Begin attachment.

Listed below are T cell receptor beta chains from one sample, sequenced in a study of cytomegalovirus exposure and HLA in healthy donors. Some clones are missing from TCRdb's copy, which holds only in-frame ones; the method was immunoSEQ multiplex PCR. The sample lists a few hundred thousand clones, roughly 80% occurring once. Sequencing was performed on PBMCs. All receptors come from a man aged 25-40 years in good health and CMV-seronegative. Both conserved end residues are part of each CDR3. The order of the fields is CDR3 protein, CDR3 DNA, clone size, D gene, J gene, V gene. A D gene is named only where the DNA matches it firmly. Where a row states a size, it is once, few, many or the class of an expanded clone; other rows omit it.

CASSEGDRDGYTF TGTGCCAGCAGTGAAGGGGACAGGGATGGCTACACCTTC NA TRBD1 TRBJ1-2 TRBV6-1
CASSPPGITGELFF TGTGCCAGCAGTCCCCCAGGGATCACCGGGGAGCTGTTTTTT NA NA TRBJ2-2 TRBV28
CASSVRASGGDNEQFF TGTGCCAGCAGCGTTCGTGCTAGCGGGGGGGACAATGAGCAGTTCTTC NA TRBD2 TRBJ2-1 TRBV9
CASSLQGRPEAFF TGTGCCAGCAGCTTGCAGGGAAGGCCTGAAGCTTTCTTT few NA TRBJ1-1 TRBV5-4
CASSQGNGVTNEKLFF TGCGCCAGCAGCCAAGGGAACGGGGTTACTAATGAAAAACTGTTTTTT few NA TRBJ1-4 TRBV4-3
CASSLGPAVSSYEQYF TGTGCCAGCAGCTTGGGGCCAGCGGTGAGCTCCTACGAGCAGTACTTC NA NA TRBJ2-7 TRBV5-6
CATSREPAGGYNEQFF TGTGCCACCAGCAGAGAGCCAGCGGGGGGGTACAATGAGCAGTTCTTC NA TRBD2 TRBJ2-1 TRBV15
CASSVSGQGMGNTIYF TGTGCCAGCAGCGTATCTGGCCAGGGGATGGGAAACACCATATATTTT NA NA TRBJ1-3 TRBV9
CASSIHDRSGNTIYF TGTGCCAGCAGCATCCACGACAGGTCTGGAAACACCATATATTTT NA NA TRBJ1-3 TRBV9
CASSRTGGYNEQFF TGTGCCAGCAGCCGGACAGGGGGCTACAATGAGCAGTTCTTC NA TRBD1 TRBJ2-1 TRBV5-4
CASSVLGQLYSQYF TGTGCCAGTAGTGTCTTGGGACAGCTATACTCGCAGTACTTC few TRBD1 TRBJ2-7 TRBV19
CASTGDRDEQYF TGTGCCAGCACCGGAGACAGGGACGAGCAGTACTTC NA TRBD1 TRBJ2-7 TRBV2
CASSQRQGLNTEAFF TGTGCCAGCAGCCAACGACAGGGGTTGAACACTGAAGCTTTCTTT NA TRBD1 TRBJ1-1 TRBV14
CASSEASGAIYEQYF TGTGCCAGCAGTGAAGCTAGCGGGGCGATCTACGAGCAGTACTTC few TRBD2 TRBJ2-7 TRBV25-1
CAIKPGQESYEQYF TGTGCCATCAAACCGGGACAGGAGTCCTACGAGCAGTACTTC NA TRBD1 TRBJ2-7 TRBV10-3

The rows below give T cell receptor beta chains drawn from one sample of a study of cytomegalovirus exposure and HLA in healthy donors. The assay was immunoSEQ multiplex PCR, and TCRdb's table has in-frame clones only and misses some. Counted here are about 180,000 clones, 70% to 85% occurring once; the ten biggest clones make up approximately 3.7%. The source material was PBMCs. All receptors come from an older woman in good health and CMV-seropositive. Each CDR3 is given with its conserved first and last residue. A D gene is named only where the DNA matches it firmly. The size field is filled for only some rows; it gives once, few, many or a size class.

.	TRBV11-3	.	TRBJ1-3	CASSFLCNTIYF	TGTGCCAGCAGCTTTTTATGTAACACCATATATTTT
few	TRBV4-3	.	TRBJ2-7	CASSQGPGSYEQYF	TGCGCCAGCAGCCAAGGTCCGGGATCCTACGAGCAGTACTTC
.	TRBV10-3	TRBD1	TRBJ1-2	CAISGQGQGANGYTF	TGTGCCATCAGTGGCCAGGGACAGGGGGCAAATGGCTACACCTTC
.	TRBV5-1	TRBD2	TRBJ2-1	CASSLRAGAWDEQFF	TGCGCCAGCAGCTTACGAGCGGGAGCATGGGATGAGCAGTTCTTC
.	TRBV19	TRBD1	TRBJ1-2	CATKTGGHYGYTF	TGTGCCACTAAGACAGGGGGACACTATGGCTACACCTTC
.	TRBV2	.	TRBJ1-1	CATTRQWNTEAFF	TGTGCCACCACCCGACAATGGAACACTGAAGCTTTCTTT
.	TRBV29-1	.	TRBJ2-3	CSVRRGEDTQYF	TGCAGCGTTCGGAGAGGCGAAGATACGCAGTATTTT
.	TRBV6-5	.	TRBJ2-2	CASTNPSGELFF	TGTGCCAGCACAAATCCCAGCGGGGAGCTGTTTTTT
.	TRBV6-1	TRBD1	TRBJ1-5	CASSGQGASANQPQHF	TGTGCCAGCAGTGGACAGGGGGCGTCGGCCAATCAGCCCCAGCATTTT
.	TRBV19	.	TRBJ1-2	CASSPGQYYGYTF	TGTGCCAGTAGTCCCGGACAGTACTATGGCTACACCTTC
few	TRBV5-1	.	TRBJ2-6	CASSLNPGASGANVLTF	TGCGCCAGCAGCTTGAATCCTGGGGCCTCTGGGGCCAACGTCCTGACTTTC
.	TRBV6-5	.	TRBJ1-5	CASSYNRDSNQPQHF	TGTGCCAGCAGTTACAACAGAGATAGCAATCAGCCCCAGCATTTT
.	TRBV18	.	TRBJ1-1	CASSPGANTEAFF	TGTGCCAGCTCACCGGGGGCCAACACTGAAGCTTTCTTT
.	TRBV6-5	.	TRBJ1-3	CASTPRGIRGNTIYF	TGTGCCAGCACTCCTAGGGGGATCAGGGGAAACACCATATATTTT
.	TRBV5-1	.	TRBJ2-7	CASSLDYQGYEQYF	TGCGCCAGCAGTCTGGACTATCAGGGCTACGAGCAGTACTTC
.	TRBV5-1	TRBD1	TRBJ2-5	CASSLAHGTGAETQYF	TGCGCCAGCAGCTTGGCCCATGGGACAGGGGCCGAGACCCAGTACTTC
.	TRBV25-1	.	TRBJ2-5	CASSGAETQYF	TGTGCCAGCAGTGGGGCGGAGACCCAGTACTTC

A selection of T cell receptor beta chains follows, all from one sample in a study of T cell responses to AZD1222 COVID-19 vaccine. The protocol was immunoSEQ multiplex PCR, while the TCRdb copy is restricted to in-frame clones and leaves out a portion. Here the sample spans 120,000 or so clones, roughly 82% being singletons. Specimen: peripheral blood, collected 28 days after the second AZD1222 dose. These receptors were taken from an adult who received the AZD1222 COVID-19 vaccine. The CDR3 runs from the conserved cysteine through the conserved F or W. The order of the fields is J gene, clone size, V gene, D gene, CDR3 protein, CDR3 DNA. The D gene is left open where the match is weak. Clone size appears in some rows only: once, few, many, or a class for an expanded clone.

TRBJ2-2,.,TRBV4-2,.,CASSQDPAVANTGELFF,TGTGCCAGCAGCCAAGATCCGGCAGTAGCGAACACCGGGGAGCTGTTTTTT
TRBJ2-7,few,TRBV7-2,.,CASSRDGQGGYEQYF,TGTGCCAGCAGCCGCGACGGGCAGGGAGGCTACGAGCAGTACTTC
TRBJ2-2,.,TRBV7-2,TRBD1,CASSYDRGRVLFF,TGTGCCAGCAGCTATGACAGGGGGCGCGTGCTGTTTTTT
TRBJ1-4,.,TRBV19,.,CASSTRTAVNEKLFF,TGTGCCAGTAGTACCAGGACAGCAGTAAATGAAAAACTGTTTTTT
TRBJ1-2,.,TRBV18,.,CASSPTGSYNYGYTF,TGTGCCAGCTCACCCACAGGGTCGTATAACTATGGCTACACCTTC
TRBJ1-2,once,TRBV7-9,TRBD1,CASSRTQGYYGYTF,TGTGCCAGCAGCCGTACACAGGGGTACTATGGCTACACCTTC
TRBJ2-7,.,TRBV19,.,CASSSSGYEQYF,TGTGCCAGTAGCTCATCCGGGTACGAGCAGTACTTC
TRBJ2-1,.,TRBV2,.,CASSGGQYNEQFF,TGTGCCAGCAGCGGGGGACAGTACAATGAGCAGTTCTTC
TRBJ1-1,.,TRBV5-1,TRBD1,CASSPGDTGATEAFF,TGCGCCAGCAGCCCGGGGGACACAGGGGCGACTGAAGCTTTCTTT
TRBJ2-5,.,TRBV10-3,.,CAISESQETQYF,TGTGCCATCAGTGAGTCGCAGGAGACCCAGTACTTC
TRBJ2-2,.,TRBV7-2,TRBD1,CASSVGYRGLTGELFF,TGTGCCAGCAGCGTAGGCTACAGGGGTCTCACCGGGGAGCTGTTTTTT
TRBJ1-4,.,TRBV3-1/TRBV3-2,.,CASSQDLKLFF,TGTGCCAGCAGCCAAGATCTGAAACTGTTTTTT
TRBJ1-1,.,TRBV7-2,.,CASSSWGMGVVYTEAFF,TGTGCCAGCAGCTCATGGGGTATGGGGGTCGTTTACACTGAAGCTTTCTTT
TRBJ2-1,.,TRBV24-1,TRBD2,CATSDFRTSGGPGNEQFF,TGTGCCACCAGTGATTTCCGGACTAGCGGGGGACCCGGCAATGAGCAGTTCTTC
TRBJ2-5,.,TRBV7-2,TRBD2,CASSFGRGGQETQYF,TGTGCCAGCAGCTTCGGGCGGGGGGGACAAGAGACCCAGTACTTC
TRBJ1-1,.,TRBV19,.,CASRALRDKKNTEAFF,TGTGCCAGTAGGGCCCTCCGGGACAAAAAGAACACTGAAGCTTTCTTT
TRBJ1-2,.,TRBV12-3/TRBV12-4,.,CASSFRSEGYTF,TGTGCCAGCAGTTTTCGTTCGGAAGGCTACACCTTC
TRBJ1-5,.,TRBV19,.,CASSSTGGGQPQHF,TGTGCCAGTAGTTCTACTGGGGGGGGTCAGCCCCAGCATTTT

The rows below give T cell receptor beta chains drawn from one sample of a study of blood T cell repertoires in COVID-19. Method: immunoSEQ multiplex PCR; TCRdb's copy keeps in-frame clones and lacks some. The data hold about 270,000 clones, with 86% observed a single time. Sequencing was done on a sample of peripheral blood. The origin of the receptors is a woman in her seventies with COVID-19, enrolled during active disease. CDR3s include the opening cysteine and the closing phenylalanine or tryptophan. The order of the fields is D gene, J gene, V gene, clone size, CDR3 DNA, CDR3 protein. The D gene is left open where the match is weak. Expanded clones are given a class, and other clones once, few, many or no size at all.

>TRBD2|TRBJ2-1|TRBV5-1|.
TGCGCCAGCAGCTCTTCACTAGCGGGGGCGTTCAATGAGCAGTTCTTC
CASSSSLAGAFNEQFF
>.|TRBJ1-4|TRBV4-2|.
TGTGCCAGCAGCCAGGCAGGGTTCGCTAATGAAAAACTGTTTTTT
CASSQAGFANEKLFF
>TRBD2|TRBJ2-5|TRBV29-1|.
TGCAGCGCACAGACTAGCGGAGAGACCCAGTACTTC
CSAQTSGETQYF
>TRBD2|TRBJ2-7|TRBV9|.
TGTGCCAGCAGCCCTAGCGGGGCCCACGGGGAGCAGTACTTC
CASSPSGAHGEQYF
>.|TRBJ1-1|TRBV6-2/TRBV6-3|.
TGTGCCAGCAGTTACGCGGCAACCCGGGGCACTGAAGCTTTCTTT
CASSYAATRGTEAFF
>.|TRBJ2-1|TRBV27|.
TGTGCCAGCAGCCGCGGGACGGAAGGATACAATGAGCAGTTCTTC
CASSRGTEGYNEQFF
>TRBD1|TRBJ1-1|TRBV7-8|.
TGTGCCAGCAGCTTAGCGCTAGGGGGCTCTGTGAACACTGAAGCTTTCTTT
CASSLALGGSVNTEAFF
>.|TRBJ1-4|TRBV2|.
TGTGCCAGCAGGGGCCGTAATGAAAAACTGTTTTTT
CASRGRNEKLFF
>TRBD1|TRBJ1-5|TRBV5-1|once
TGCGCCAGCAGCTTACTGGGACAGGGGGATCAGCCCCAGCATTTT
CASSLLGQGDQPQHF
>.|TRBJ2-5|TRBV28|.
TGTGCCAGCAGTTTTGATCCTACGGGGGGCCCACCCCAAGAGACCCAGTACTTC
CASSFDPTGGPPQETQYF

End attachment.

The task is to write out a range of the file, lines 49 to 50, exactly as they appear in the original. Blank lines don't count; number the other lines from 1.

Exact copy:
TRBJ2-1,.,TRBV24-1,TRBD2,CATSDFRTSGGPGNEQFF,TGTGCCACCAGTGATTTCCGGACTAGCGGGGGACCCGGCAATGAGCAGTTCTTC
TRBJ2-5,.,TRBV7-2,TRBD2,CASSFGRGGQETQYF,TGTGCCAGCAGCTTCGGGCGGGGGGGACAAGAGACCCAGTACTTC